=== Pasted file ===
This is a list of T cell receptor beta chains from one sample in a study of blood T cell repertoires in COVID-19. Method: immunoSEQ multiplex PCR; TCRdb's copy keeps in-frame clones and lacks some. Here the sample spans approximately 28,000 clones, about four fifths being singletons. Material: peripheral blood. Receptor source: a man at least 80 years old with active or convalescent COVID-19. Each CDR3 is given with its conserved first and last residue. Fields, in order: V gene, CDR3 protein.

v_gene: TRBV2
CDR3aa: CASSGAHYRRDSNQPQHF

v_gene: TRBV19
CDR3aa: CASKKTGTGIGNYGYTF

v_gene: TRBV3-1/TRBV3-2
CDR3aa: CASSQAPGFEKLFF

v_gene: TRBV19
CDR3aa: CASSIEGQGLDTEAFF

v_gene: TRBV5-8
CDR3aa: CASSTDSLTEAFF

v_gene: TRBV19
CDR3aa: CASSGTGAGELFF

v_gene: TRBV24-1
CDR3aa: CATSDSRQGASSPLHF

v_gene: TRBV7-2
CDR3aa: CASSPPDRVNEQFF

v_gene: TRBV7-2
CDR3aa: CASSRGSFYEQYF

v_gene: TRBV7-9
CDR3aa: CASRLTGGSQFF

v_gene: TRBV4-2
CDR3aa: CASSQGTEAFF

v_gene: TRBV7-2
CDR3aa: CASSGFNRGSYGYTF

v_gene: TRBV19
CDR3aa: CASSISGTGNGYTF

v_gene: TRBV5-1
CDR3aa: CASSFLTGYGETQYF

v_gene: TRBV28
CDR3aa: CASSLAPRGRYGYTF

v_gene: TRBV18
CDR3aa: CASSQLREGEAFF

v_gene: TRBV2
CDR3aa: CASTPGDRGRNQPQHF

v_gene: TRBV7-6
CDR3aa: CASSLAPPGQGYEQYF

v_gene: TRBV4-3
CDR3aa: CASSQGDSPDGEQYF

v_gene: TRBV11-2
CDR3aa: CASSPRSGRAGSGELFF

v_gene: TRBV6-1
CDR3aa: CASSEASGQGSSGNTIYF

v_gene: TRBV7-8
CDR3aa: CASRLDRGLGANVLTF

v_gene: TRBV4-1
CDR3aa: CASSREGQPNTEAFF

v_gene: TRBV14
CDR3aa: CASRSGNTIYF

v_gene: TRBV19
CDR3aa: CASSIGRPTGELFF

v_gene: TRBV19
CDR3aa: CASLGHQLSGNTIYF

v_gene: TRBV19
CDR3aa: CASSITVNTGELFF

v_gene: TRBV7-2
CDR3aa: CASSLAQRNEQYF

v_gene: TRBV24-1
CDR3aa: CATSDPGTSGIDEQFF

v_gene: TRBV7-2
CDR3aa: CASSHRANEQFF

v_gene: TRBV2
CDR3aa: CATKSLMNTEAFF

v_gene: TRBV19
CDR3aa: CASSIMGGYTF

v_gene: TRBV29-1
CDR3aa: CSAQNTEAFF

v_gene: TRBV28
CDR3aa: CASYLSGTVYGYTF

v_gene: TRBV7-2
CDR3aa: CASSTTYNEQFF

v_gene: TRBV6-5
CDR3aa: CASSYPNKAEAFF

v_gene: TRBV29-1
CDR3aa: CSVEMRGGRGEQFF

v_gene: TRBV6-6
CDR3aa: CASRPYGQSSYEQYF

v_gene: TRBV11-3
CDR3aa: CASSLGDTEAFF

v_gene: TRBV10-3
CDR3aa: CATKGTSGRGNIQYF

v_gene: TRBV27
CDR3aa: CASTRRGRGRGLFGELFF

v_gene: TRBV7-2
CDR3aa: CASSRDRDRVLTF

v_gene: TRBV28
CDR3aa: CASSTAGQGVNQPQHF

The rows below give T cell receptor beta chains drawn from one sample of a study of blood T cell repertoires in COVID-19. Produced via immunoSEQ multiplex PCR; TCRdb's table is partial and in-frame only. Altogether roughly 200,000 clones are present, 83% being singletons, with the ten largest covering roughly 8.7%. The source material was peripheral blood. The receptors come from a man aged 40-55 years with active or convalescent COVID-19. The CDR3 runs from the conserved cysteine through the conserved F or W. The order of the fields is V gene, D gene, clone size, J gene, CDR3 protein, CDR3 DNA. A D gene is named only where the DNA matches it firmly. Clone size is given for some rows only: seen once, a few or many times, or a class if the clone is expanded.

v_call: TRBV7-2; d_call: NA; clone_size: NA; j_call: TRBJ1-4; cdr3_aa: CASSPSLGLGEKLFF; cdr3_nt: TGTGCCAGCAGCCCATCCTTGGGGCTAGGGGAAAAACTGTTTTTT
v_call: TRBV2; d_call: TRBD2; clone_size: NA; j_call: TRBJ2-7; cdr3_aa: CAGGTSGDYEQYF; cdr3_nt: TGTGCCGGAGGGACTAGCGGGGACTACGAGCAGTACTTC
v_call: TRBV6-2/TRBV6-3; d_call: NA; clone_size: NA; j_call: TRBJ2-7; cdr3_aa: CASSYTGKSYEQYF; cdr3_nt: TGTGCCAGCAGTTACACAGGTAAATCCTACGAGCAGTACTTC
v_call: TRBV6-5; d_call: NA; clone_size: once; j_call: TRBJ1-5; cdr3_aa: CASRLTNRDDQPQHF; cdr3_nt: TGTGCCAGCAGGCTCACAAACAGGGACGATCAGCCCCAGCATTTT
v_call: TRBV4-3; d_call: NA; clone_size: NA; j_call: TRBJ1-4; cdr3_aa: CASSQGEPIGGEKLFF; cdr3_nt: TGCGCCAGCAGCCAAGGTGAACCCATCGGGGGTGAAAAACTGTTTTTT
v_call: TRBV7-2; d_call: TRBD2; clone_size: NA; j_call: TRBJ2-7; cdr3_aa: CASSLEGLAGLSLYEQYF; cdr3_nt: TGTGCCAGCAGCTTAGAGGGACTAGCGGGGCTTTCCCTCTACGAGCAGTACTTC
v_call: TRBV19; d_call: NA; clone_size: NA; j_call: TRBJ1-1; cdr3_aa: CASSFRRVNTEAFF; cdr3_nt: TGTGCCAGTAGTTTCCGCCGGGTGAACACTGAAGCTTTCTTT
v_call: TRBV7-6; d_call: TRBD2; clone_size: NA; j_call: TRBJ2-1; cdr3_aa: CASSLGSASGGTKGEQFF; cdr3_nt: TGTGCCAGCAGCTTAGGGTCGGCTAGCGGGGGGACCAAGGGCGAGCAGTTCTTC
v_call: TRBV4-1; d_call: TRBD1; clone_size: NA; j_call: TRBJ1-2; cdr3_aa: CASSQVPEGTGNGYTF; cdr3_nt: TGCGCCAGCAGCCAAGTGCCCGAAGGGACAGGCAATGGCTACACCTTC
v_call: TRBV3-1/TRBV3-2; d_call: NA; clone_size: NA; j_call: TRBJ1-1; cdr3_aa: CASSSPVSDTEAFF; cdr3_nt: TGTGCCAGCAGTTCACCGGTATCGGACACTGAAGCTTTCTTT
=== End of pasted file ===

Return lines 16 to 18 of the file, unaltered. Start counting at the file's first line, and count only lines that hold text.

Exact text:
v_gene: TRBV7-2
CDR3aa: CASSPPDRVNEQFF

v_gene: TRBV7-2